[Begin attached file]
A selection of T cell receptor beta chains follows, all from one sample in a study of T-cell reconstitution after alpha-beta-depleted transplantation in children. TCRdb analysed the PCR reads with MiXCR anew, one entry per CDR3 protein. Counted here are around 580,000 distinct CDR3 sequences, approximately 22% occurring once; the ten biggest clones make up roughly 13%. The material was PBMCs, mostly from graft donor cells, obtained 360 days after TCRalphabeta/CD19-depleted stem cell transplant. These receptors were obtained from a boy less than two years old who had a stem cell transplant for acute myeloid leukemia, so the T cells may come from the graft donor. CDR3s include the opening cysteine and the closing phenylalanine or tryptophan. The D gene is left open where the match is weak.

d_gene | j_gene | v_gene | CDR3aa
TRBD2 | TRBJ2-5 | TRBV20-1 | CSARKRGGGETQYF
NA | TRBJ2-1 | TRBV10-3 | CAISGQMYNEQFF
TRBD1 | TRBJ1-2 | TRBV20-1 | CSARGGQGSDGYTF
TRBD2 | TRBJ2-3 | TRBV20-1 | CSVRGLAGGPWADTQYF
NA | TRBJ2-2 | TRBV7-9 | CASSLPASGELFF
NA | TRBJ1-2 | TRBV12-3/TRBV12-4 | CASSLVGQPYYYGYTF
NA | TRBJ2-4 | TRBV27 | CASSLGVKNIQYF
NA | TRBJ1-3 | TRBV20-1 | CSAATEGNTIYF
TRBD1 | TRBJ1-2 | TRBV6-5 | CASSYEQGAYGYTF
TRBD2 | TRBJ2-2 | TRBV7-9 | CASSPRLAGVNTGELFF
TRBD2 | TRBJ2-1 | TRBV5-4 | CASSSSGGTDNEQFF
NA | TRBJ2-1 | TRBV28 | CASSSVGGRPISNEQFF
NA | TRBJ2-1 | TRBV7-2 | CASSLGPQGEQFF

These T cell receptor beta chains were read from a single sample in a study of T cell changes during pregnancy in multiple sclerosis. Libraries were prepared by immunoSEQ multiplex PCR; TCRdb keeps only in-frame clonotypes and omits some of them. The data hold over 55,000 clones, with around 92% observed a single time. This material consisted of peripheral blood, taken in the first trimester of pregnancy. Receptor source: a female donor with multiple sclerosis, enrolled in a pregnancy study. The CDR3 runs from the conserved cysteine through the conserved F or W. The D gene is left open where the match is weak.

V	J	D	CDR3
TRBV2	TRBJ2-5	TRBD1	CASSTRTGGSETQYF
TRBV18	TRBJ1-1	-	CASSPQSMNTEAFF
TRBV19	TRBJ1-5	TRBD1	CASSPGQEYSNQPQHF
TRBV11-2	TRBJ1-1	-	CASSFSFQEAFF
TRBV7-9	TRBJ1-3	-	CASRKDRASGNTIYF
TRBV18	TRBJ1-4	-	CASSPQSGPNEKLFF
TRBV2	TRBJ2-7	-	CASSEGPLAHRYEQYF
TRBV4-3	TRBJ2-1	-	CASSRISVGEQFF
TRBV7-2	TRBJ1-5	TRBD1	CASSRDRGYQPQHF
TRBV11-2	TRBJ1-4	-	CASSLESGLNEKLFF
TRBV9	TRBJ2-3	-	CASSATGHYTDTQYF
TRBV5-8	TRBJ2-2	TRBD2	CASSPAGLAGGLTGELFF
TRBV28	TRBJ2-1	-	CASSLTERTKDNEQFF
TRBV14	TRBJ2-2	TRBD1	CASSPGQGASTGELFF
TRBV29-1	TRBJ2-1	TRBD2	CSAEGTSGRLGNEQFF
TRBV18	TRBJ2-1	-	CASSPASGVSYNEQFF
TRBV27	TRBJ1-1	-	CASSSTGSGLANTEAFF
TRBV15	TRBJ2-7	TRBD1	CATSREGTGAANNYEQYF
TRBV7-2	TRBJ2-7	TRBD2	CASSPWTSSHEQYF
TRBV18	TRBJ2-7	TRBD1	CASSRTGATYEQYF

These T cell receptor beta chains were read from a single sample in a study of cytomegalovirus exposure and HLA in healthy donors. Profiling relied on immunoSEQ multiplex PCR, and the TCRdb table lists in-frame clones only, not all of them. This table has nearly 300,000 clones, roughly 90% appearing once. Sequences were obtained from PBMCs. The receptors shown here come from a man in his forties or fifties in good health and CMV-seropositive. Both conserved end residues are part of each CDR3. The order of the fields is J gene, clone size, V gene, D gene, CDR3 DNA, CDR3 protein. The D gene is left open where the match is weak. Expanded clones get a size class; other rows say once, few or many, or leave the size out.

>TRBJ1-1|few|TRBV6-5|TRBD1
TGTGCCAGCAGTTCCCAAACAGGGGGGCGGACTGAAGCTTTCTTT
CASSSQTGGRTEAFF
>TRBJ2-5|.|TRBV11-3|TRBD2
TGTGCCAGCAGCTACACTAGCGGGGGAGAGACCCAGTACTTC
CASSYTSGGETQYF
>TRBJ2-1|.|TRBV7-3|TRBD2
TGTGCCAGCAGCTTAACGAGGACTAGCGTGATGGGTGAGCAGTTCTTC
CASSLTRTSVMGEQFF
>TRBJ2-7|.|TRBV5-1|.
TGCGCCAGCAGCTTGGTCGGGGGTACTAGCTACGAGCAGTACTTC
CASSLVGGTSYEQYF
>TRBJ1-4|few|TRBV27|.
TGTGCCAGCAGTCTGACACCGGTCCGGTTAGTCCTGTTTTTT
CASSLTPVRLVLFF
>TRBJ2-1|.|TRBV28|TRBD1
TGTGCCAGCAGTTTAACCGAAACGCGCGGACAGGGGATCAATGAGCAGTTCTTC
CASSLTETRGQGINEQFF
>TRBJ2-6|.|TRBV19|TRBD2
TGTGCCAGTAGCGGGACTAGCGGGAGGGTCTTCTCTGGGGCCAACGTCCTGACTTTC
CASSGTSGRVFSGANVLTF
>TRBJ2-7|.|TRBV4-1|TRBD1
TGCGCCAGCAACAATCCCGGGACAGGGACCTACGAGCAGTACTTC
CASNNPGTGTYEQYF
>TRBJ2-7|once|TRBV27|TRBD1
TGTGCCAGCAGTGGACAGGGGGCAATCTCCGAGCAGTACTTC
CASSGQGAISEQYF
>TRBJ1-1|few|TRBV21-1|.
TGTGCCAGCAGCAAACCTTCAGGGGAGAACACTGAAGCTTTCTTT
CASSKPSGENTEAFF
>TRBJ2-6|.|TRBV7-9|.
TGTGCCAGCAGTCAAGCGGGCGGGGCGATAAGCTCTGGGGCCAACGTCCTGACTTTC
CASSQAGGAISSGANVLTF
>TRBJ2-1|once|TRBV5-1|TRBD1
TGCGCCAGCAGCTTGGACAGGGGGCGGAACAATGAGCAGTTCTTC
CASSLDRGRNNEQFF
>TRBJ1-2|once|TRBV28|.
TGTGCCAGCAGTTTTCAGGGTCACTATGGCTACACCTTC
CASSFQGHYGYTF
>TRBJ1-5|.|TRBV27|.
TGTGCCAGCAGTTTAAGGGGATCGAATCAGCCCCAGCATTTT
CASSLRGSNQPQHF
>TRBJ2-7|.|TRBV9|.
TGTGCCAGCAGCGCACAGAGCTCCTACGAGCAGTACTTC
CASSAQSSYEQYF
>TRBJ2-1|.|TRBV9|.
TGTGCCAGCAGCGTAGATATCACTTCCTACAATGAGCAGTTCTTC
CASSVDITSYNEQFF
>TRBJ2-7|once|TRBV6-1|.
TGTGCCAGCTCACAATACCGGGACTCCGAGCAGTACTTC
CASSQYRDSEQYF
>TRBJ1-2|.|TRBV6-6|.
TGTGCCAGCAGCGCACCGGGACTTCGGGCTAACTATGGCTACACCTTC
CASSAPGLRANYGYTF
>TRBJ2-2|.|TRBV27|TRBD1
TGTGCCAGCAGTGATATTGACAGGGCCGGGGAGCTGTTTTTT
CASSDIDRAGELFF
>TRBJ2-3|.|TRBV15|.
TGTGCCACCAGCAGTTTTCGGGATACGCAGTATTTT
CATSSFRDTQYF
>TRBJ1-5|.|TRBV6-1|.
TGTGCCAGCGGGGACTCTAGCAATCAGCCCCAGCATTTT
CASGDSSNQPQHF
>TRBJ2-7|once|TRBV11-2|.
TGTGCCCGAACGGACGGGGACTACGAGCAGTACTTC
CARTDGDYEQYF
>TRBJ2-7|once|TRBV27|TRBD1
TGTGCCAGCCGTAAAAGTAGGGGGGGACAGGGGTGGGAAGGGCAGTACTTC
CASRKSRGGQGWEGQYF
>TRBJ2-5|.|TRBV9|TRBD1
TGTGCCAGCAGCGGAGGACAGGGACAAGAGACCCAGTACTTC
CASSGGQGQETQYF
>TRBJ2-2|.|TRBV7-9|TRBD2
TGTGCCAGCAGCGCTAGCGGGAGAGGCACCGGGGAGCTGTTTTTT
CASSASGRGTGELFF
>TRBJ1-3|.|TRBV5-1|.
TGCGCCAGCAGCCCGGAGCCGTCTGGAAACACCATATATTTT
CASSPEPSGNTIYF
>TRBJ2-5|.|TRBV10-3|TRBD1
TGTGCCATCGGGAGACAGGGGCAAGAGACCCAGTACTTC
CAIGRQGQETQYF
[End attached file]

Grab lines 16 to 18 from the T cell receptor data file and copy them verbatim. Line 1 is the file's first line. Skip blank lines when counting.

These T cell receptor beta chains were read from a single sample in a study of T cell changes during pregnancy in multiple sclerosis. Libraries were prepared by immunoSEQ multiplex PCR; TCRdb keeps only in-frame clonotypes and omits some of them. The data hold over 55,000 clones, with around 92% observed a single time. This material consisted of peripheral blood, taken in the first trimester of pregnancy. Receptor source: a female donor with multiple sclerosis, enrolled in a pregnancy study. The CDR3 runs from the conserved cysteine through the conserved F or W. The D gene is left open where the match is weak.

V	J	D	CDR3
TRBV2	TRBJ2-5	TRBD1	CASSTRTGGSETQYF